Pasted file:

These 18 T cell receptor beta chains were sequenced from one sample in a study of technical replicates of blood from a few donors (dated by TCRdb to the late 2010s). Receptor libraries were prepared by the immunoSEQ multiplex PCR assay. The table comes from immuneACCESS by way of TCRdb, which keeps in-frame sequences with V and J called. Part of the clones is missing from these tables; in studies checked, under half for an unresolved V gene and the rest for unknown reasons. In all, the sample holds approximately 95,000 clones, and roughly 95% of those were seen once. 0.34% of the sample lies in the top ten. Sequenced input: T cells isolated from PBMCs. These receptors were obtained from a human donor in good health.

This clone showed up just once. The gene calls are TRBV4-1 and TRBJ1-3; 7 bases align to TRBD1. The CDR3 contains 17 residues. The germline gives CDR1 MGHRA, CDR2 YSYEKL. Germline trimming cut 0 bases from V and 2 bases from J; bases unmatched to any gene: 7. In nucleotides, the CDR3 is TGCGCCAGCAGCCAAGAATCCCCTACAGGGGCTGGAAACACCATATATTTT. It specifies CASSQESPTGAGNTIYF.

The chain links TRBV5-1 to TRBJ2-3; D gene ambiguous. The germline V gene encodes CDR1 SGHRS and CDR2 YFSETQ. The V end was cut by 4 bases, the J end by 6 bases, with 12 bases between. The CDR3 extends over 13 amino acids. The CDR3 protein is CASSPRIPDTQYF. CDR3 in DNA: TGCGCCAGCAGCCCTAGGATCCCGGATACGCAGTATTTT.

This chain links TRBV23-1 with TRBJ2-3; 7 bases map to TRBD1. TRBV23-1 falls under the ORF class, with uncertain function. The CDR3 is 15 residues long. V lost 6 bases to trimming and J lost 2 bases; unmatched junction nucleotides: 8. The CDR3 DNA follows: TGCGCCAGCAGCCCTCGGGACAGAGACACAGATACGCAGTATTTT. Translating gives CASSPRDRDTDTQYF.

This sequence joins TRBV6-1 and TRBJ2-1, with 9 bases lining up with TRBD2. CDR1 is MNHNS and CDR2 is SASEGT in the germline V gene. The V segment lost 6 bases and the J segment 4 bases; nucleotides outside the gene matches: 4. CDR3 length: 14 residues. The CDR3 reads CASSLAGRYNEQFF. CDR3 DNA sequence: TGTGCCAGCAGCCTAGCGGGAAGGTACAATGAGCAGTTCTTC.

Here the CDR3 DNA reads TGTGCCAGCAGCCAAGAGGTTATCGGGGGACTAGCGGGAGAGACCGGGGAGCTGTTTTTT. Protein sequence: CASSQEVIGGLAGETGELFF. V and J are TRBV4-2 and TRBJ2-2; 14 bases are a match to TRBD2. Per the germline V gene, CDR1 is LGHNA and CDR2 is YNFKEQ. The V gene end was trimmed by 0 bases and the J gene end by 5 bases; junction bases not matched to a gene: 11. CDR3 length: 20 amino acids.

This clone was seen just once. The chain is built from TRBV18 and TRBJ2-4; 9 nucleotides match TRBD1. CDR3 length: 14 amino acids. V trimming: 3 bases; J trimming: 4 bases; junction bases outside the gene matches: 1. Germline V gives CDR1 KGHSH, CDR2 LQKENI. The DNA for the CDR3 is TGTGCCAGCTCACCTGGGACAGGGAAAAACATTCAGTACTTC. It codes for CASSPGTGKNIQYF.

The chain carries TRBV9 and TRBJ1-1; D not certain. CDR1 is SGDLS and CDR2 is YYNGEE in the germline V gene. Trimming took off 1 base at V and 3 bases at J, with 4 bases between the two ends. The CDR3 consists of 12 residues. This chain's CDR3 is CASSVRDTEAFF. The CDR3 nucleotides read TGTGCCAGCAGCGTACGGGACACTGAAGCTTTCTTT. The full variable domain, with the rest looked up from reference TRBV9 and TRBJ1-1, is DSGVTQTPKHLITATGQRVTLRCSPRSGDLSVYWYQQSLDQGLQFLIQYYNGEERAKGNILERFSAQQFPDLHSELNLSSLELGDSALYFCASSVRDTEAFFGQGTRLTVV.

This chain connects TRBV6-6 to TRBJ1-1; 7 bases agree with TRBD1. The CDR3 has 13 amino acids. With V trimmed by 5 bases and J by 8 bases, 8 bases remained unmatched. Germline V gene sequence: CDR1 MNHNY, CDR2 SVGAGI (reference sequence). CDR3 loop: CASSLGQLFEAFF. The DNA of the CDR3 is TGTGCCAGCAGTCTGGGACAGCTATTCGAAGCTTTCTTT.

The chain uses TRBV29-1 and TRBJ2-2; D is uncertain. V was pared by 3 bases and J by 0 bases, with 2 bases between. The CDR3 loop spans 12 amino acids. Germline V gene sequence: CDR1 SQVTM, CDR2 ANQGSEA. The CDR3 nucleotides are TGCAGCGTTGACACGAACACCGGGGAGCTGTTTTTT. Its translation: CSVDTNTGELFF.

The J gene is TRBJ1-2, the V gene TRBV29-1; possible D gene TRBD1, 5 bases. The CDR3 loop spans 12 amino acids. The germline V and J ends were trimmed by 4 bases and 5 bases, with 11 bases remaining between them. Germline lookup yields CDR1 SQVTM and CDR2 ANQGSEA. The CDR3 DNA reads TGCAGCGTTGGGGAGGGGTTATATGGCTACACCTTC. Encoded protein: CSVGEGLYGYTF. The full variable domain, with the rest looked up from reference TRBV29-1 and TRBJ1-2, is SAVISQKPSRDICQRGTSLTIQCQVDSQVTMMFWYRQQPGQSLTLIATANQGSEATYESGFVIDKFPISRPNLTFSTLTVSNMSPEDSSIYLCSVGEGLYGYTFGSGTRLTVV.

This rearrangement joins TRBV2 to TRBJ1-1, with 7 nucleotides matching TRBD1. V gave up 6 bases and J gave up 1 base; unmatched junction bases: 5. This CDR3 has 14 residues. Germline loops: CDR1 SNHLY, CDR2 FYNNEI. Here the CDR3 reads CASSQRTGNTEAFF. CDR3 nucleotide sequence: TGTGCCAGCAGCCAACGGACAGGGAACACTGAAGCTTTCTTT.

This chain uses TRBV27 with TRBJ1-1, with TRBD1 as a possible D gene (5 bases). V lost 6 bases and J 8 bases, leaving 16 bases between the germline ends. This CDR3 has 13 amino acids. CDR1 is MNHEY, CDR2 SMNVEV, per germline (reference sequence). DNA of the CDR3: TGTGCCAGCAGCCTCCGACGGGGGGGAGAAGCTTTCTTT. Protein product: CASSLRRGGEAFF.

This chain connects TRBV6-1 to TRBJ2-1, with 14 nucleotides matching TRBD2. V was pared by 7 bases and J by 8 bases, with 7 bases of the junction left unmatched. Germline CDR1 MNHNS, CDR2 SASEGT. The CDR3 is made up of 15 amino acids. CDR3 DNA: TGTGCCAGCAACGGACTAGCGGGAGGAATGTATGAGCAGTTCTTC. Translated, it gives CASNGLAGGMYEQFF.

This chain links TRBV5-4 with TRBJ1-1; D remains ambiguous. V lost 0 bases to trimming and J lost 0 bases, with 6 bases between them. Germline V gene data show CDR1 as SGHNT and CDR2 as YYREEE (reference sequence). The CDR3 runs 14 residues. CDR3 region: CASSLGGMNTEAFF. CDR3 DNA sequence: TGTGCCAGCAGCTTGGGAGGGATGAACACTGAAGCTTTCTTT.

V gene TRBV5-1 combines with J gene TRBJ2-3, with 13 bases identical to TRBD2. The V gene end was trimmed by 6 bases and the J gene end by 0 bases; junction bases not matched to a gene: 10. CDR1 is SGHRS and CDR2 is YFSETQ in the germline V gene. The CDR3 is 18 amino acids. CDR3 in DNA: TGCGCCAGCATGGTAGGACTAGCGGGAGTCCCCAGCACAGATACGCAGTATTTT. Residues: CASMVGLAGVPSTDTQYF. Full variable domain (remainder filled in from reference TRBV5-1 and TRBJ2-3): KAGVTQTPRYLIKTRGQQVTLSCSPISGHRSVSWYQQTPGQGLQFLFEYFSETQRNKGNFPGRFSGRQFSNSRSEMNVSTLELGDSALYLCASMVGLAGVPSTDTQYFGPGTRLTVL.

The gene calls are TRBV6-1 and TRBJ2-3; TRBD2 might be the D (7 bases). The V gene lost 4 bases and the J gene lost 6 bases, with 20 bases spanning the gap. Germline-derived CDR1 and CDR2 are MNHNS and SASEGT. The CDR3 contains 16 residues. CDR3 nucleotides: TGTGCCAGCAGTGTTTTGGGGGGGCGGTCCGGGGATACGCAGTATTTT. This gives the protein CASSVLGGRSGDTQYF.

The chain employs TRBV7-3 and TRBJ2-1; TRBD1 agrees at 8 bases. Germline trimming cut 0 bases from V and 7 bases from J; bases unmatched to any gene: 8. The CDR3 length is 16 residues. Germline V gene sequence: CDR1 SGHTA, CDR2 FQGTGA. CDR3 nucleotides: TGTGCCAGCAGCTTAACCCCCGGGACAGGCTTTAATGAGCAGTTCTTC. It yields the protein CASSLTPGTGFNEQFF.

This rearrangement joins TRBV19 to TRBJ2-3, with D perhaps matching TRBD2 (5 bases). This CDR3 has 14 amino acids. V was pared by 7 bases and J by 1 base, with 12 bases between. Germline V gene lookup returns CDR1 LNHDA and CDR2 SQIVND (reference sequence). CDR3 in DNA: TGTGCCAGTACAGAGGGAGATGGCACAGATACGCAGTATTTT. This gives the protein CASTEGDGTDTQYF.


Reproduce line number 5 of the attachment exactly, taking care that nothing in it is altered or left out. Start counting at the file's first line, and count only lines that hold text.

This sequence joins TRBV6-1 and TRBJ2-1, with 9 bases lining up with TRBD2. CDR1 is MNHNS and CDR2 is SASEGT in the germline V gene. The V segment lost 6 bases and the J segment 4 bases; nucleotides outside the gene matches: 4. CDR3 length: 14 residues. The CDR3 reads CASSLAGRYNEQFF. CDR3 DNA sequence: TGTGCCAGCAGCCTAGCGGGAAGGTACAATGAGCAGTTCTTC.